Shipwrecks of Truk Lagoon
While some battles of WWII like Pearl Harbour, Guadalcanal and Iwo Jima are famous, the battle of Truk Lagoon is less well known, writes videographer Max Gleeson.
Truk or Chuuk Lagoon as it is now called was given to Japan as a prize for fighting on the allies side in WWI. Afterwards, Japan made it clear to westerners they were not welcome and set about building a large naval base, the largest outside of Japan during WWII. There were 40,000 troops based in the 40 mile wide lagoon. The fortress had such a reputation that it was once considered an early target for the atomic bomb.
During WWII the United States began an island hopping campaign that would lead them all the way to Japan. The campaign began in the Solomon Isles in 1942 and by February 1944 the US Navy had reached the Caroline Islands in the central Pacific and Truk lagoon. Two weeks earlier, a reconnaissance flight over the lagoon had spotted battleships and carriers in the shelter of the anchorage. The Japanese realised an attack was imminent and removed much of their battle fleet to Palau. As the US navy pilots took off in the early hours of the morning of February 16th, they all feared what they were about to face: a military base that had been prepared for such an attack.
Attack on Truk
However, the attack caught the Japanese by surprise. While Zero fighters rose to meet the vastly superior Hellcats on the first day, not one single fighter took to the sky the following day, leaving the remaining ships at the mercy of the Grumman Avengers. Over those two days the US Navy sank approximately 40 ships in the clear waters of the lagoon. About 2,000 men lost their lives in three light cruisers, six destroyers, 32 transport ships and 270 aircraft. American losses were comparably minimal, with only 21 planes shot down and most of the crews were picked up by US submarines.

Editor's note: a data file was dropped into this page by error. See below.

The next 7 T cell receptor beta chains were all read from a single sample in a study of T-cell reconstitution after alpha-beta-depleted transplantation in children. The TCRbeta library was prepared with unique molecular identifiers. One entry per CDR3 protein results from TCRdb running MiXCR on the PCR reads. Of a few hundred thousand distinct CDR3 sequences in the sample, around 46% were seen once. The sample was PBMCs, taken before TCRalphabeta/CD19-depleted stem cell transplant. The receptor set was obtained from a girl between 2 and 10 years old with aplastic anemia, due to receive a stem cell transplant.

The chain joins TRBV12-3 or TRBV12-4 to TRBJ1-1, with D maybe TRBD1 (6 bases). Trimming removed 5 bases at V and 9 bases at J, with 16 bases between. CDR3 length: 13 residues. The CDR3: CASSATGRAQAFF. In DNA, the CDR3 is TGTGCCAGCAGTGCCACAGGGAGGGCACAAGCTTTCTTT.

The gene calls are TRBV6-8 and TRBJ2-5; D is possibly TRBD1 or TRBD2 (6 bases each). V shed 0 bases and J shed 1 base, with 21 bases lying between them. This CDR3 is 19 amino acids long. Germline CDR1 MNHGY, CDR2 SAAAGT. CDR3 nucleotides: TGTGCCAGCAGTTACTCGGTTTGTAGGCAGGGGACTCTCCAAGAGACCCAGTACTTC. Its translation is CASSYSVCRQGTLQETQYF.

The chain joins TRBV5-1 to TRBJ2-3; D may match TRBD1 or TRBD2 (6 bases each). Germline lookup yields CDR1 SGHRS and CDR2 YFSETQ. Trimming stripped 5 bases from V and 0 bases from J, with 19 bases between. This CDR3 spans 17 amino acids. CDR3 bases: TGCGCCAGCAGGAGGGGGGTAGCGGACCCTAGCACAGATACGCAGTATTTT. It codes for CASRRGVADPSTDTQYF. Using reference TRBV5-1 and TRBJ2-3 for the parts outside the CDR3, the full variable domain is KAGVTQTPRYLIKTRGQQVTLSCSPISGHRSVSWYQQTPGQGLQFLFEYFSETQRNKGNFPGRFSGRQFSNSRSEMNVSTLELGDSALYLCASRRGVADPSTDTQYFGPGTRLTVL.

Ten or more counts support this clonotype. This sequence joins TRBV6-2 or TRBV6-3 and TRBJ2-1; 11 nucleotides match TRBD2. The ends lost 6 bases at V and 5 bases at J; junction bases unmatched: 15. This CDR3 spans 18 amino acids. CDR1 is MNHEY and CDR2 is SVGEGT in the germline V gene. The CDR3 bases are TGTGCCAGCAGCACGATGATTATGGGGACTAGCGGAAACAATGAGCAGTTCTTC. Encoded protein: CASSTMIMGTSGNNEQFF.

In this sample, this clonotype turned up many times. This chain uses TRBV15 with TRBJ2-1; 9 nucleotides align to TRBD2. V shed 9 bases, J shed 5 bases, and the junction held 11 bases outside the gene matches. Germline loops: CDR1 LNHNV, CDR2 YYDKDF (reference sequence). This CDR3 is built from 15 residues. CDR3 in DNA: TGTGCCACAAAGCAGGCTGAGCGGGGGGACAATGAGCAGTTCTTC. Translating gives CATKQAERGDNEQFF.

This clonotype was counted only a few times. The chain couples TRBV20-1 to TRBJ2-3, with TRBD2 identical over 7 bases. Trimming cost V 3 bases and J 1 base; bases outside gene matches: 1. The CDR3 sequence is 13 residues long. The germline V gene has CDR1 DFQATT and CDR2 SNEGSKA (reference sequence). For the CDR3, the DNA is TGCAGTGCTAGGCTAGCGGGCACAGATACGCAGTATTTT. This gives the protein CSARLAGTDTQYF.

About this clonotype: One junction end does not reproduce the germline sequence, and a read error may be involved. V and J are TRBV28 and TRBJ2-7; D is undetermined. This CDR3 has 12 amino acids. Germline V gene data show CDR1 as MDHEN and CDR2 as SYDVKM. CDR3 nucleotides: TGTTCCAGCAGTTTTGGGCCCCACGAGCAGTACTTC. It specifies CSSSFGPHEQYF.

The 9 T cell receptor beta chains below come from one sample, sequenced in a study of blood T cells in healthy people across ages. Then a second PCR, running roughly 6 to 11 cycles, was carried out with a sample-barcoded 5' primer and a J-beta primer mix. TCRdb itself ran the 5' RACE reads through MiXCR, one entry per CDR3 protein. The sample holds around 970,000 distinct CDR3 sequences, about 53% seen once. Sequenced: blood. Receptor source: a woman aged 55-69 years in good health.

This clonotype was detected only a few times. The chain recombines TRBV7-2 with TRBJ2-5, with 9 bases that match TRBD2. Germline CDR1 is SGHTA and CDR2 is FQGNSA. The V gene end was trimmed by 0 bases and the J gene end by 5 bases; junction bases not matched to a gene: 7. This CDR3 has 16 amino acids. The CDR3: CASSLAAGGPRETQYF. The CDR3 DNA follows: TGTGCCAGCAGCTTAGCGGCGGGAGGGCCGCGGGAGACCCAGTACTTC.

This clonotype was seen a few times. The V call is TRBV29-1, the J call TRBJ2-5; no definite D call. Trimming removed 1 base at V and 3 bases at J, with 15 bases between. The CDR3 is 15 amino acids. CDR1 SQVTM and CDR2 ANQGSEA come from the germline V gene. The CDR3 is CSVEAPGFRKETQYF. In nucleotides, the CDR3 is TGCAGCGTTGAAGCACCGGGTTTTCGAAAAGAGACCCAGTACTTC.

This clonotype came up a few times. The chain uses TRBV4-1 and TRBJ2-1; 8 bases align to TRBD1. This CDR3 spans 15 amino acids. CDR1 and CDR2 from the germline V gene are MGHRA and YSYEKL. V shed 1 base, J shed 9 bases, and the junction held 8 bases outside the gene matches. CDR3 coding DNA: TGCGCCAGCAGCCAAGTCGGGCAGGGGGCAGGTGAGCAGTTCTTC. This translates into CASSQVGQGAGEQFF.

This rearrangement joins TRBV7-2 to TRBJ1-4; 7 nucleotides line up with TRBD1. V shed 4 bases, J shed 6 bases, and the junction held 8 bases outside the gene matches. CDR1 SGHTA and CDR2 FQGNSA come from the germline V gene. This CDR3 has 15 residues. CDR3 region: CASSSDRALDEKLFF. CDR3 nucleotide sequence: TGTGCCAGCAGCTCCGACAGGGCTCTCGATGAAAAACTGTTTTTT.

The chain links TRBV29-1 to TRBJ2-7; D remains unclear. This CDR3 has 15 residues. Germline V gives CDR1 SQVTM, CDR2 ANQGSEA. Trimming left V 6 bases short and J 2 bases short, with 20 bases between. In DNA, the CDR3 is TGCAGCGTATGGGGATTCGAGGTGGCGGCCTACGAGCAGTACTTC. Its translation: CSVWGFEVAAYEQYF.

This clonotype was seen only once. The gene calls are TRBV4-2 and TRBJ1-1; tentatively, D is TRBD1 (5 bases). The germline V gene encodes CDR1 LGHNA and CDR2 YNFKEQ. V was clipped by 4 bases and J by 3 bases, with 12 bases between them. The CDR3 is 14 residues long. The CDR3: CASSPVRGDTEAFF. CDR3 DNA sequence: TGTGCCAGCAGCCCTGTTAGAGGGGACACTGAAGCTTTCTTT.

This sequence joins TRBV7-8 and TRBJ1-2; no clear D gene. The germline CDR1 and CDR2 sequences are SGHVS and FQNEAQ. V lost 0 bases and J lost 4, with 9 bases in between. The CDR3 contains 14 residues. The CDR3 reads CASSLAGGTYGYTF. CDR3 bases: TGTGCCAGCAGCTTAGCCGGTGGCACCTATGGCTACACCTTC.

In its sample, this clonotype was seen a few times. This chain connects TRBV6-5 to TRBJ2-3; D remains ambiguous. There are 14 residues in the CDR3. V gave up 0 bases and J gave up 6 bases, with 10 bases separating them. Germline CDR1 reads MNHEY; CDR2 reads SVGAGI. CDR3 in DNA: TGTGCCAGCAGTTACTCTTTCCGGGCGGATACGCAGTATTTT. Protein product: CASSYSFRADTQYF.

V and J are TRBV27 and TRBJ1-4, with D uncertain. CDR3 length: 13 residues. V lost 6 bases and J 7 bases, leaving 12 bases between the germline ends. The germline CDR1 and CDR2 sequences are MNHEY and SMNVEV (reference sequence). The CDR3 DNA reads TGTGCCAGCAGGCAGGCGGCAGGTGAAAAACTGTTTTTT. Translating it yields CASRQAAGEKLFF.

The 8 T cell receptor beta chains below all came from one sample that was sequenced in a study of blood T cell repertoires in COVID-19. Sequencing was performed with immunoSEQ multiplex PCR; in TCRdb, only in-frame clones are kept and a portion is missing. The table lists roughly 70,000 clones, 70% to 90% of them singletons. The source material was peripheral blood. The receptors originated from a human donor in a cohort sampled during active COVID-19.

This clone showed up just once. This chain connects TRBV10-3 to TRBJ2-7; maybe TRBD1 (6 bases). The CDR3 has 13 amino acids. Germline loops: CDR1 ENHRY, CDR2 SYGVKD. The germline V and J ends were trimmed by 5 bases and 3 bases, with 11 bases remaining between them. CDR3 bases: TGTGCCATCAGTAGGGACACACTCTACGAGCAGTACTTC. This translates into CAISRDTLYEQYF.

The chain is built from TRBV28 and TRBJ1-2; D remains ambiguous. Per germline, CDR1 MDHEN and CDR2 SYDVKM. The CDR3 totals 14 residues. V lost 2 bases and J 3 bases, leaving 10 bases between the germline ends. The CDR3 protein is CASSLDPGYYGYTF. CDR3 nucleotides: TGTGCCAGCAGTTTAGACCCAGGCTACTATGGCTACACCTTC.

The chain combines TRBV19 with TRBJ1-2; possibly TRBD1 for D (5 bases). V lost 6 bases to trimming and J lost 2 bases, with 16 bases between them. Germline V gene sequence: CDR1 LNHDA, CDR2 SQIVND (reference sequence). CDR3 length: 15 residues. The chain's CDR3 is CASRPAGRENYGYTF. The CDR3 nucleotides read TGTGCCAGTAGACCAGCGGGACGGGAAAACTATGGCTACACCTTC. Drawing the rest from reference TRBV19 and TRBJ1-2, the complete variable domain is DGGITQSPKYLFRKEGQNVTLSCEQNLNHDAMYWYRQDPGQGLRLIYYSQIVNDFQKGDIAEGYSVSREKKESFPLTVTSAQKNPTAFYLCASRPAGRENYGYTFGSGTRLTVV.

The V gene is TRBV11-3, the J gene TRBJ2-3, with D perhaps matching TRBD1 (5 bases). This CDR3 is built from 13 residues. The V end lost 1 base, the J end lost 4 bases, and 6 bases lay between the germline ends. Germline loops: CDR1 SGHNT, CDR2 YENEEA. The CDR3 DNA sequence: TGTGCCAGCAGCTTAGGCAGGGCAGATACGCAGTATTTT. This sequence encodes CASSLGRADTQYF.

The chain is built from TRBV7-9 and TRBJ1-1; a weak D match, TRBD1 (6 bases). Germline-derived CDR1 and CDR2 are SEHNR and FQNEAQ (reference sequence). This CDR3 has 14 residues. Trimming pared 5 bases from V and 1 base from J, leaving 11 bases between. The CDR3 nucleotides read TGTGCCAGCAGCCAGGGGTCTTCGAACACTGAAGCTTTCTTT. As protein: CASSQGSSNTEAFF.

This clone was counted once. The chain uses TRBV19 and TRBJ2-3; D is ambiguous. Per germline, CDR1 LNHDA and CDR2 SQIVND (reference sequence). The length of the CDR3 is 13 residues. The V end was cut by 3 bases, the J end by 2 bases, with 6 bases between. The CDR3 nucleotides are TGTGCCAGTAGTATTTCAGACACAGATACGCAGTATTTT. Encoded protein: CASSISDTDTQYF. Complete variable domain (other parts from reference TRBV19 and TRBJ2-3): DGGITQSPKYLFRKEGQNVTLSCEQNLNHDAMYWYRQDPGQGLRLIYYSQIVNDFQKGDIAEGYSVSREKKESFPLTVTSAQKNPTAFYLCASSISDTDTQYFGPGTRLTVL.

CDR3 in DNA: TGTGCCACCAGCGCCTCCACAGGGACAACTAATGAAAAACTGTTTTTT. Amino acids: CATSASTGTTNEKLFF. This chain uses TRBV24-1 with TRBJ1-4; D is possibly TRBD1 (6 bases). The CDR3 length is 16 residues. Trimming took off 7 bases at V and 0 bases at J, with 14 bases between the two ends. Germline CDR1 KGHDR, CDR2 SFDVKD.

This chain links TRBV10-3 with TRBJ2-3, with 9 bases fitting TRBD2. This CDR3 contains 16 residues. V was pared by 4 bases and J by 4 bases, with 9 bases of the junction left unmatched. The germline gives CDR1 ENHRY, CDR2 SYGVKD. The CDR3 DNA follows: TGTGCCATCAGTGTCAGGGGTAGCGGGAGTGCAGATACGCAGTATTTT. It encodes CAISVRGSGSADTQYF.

Back in 2011, my dive partner Lesley Hillyer and I began the most comprehensive filming of the wrecks in Truk Lagoon ever carried out. In 2013 we released the first DVD, Shipwrecks of Truk Lagoon Vol 1. After 300 dives, nine years and 11 trips later the second in the series, Vol II has been completed. There’s a lot of interesting footage gathered in the DVD because unlike most wreck sites in the world, the ships of Truk lagoon were never salvaged. That is the reason why divers from afar come to visit this extraordinary dive location. This includes the battle tanks on the deck of the San Francisco and Nippo Marus, the trucks in the holds of the Hoki and Katsuragisan and the Zero fighters in the Fujikawa. Other items of interest include the encrusted portholes, binnacles and helms, so the diving is unmatched anywhere in the world.
The battle led to so many horrific incidents among the stricken ships that many of the stories have been lost in the magnitude of the disaster. The Aikoku Maru, covered in my first video was a large, modern passenger vessel that had only arrived in the lagoon hours before the attack began. On board were over 700 Japanese marines. A single bomb from a US dive bomber blew up both the ship and the attacking plane. Hit just five metres in front of the funnel, the ship just disappeared. There were only 20 survivors. Early footage of this wreck by the Cousteau Society showed cabins filled with the remains of the victims. Japanese divers in the mid-1980s brought most of the remains from this wreck and many others to the surface, where they were cremated in a religious ceremony on the shore.